Center for Science and Democracy


The Trump Administration’s Record on Science Six Months after Inauguration

, research scientist, Center for Science and Democracy

To address unsolved questions, scientists develop experiments, collect data and then look for patterns. Our predictions of natural phenomena become more powerful over time as evidence builds within the scientific community that the same pattern appears over and over again. So, when the 2016 presidential candidates began speaking out about their positions on science policy, the scientific community was listening, collecting data, and looking for patterns.

In particular, candidate Donald Trump’s positions on space exploration, climate change science, and vaccines sent a chilling and frightening signal to the scientific community of what science policy might look like under a President Trump. We no longer have to wonder if candidate Trump’s positions on science policy would be indicative of President Trump’s positions, as we now have six months of data on the Trump administration’s science policy decisions. Read more >

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“Climate Change Invaded My Field”: A Conversation with Historian and Science Advocate Steven Leibo

, former analyst, Center for Science & Democracy

At the American Historical Association’s annual meeting earlier this month, I had the pleasure of meeting Steven Leibo, a professor of history, leader for the Climate Reality Project, and long-time UCS supporter. During the Q&A for a session on teaching history to STEM students, Professor Leibo remarked on the need for building better bridges between historians and scientists. After the talk, he graciously allowed me to interview him about why these bridges are important through the lens of his own work. Read more >

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Fracking or Hydraulic Fracturing? What’s in a Name?

, former analyst, Center for Science & Democracy

A few weeks ago, I was telling my mother about the work I do here at UCS’s Center for Science and Democracy. “We’re putting together a forum next month about recent developments in natural gas and oil extraction and public access to information, “ I said, “It’s called Science, Democracy, and Community Decisions on Fracking.” Read more >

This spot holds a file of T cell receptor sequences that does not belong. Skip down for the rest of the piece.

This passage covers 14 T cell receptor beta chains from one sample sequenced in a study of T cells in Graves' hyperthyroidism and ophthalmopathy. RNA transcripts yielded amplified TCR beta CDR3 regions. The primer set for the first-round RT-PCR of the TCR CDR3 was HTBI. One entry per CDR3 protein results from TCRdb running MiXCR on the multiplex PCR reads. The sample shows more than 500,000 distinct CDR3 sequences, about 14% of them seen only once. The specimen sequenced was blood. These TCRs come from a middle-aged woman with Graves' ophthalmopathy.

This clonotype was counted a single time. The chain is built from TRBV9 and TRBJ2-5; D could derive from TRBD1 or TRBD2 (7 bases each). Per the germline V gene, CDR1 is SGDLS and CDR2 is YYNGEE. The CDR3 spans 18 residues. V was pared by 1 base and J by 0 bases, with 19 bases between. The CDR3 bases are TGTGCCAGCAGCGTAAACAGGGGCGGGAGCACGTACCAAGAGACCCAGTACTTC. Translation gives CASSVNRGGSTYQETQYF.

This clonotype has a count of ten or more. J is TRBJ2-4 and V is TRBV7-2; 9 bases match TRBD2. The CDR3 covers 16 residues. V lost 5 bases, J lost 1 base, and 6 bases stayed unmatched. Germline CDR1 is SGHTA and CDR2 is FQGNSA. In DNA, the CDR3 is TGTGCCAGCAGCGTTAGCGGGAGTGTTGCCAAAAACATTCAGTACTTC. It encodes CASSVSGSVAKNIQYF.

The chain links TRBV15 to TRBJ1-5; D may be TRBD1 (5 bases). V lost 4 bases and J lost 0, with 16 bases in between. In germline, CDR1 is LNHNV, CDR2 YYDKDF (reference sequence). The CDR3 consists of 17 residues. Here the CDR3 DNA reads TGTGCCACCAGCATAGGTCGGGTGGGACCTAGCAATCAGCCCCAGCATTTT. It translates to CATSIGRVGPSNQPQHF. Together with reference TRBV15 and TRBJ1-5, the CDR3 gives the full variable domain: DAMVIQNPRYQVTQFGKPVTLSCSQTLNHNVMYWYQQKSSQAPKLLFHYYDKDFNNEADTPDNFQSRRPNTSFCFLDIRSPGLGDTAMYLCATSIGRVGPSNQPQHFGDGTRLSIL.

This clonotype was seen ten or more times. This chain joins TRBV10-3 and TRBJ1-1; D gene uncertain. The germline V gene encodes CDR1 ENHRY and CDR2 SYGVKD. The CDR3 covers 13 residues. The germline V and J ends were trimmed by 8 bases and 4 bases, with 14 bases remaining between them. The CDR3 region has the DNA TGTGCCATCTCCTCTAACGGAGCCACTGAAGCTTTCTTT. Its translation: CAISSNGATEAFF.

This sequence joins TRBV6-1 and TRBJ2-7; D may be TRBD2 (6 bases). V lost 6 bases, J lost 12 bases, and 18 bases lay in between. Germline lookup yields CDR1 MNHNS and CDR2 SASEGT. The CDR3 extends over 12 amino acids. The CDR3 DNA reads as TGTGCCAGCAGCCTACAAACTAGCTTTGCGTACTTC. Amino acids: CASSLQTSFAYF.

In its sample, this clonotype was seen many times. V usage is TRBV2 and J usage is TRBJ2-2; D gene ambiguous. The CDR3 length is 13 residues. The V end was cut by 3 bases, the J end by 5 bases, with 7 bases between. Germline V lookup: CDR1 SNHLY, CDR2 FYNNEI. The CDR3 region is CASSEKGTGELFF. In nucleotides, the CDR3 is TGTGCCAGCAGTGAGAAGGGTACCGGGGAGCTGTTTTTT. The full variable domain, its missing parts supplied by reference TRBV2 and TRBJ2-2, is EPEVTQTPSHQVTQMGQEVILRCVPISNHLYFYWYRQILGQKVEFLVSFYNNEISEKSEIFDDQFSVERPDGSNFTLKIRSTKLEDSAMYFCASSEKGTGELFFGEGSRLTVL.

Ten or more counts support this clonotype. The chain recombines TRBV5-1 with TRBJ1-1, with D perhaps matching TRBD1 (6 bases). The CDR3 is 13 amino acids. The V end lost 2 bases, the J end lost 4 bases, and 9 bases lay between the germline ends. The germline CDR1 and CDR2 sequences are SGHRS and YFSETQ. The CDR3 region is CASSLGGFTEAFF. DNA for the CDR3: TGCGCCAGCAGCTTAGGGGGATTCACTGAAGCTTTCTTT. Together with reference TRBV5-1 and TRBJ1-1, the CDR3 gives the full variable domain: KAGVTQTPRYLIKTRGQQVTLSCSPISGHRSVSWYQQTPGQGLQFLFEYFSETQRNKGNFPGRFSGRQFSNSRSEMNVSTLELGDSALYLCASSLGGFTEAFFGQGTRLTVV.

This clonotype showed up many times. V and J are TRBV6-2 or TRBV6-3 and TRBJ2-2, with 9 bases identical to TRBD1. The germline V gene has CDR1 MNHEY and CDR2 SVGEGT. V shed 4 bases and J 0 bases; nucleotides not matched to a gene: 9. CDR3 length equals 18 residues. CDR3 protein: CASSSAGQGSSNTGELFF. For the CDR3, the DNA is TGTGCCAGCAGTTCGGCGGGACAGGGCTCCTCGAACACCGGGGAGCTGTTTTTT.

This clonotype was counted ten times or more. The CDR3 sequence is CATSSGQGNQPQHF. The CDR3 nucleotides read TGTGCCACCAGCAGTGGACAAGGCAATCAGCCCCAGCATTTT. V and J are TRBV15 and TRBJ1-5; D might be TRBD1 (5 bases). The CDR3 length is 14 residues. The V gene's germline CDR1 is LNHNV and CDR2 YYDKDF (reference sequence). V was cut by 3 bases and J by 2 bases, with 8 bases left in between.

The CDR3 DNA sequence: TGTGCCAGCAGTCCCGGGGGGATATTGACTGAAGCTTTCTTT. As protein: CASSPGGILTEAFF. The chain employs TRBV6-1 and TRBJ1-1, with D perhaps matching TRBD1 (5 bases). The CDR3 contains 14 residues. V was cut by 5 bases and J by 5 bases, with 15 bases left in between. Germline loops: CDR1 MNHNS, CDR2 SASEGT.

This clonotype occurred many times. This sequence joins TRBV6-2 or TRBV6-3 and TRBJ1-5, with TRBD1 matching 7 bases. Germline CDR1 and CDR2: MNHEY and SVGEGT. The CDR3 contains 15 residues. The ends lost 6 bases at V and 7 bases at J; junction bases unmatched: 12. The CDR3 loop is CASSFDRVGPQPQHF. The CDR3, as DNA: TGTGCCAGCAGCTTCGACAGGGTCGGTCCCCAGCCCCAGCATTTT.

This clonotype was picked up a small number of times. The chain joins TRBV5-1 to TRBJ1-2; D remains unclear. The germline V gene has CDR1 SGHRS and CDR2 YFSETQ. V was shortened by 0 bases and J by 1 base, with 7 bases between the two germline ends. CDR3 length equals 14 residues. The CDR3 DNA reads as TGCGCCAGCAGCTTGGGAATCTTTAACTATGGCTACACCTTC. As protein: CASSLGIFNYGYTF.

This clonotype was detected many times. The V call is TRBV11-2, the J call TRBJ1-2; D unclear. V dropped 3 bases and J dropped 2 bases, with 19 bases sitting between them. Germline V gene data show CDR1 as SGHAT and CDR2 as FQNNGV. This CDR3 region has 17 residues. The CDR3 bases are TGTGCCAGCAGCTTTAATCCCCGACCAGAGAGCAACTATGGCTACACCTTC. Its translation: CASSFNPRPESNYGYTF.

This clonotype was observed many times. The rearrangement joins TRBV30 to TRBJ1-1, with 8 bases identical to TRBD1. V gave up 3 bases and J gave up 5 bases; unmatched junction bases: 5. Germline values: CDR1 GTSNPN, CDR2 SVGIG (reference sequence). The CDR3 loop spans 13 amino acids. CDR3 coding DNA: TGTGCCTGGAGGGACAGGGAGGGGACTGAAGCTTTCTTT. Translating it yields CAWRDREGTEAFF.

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Senator Heinrich, We Couldn’t Have Said It Better—Science and Democracy are Indivisible

, director, Center for Science & Democracy

Just over a year ago, the Union of Concerned Scientists formed a new Center for Science and Democracy and last summer I was appointed its inaugural director. It is both an honor and a challenge for me, as the Center has the mission of advancing the role of science in public policy and democratic dialogue. Read more >

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A Dangerous Approach: Lawmaker Proposes Changes to How the National Science Foundation Funds Science

, Research Director, Center for Science and Democracy

The targeting of specific government grants has become old hat in Washington DC, an easy way to score cheap political points. Targets have included fruit fly research in Paris, studies of duck genitalia, and research involving shrimp on a treadmill, but in all cases, further investigation has shown that the seemingly odd projects have direct ties to real-world applications. These skirmishes have now escalated into power grabs that serve to undermine entire fields of research. Read more >

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